CRH executives defend pay at shareholders’ meeting
Chairman says CRH is entering ‘new phase’ of growth and acquisitions
CRH chief executive Albert Manifold addressing the company’s agm in Dublin. Photograph: Gary O’ Neill
Albert Manifold, the chief executive of CRH whose total pay package hit €10 million last year, brushed off concerns over levels of executive pay from some shareholders following its annual general meeting in Dublin on Thursday.
“When shareholders do very well, I do very well,” said Mr Manifold, who pointed to the performance of the business last year when it recorded a 69 per cent increase in earnings per share.
About 18 per cent of shareholders voted against the directors’ remuneration report in a non-binding vote at the agm, down significantly from the 40 per cent who revolted last year when a new pay scheme was brought in.
A shareholder who had travelled from Germany, who identified himself as Robert, queried directors about the levels of executive pay, which he said was “a little bit outrageous” when compared to the increases in dividends.
CRH paid a final dividend per share of 65 cent, up 4 per cent.
An Irish-based shareholder who identified himself by his surname Walsh also asked the directors what provisions existed to claw back executive pay in future if the board’s “confidence exceeds its competence”.
Nicky Hartery, the chairman, said bonus clawback provisions were in place and he reminded the shareholder that “over the last three years our share price is up 80 per cent”.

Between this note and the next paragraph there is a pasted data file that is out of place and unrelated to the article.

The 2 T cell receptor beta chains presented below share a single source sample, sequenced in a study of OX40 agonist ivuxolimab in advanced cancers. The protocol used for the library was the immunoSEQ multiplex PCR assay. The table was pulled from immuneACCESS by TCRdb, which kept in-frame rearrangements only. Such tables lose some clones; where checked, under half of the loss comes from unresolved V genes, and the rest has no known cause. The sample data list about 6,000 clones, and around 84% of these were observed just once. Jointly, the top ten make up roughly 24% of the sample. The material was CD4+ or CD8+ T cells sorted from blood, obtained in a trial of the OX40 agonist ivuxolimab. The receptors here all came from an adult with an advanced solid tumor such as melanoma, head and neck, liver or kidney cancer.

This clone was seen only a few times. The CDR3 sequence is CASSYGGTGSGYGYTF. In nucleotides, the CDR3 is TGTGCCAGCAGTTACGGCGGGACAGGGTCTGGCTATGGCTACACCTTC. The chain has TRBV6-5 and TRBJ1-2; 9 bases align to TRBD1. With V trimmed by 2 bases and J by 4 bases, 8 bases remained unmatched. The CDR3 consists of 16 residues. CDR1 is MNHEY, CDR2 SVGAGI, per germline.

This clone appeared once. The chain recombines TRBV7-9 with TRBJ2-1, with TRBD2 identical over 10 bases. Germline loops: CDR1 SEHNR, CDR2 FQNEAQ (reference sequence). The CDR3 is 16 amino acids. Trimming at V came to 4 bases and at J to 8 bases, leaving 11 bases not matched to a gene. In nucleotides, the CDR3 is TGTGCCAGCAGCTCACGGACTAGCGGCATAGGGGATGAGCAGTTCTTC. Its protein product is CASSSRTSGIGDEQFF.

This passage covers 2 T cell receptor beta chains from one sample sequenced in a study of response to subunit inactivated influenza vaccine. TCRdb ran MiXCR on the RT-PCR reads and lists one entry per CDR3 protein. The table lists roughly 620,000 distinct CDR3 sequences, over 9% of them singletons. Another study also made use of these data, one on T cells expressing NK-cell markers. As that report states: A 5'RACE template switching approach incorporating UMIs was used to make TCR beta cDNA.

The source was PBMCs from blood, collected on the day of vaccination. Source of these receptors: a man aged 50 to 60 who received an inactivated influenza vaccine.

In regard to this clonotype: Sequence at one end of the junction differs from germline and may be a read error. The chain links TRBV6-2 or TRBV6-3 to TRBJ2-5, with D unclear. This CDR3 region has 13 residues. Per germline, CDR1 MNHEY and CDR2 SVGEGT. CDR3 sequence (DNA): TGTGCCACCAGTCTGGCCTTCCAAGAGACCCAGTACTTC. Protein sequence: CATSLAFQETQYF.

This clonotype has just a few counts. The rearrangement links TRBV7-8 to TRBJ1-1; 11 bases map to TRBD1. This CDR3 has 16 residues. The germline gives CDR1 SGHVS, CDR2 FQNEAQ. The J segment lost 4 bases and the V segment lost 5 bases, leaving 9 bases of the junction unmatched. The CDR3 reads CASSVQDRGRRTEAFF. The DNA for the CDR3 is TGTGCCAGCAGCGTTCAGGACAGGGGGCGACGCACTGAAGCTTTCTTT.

Speaking to reporters afterwards, Mr Manifold said “85 per cent” of his remuneration was performance-based and “the business has done very well”.
Overall the board received a relatively warm reception from shareholders who attended the agm. The company’s earnings grew more than 40 per cent to more than €3 billion, with a third of this due to acquisitions made following a strategic review initiated in recent years by Mr Manifold.
The chief executive said CRH was entering a “new phase” of growth and acquisitions. “Over the next 24-36 months we will see CRH step on with further deals. We will broaden out our products. But developing markets will not be a focus.”
CRH has invested about 10 per cent of its net asset base in developing markets, but Mr Manifold said this was “enough” for the company for now.
The company reported that its cement unit in the Philippines had come under pressure from cheaper imports.
He also said CRH, which has major operations in the US, had not been in contact with officials from US president Donald Trump’s administration over the president’s plans to fund infrastructure investment. It is expected that a US infrastructure programme would boost CRH.
“We judge people in terms of when the dollars are available,” said Mr Manifold.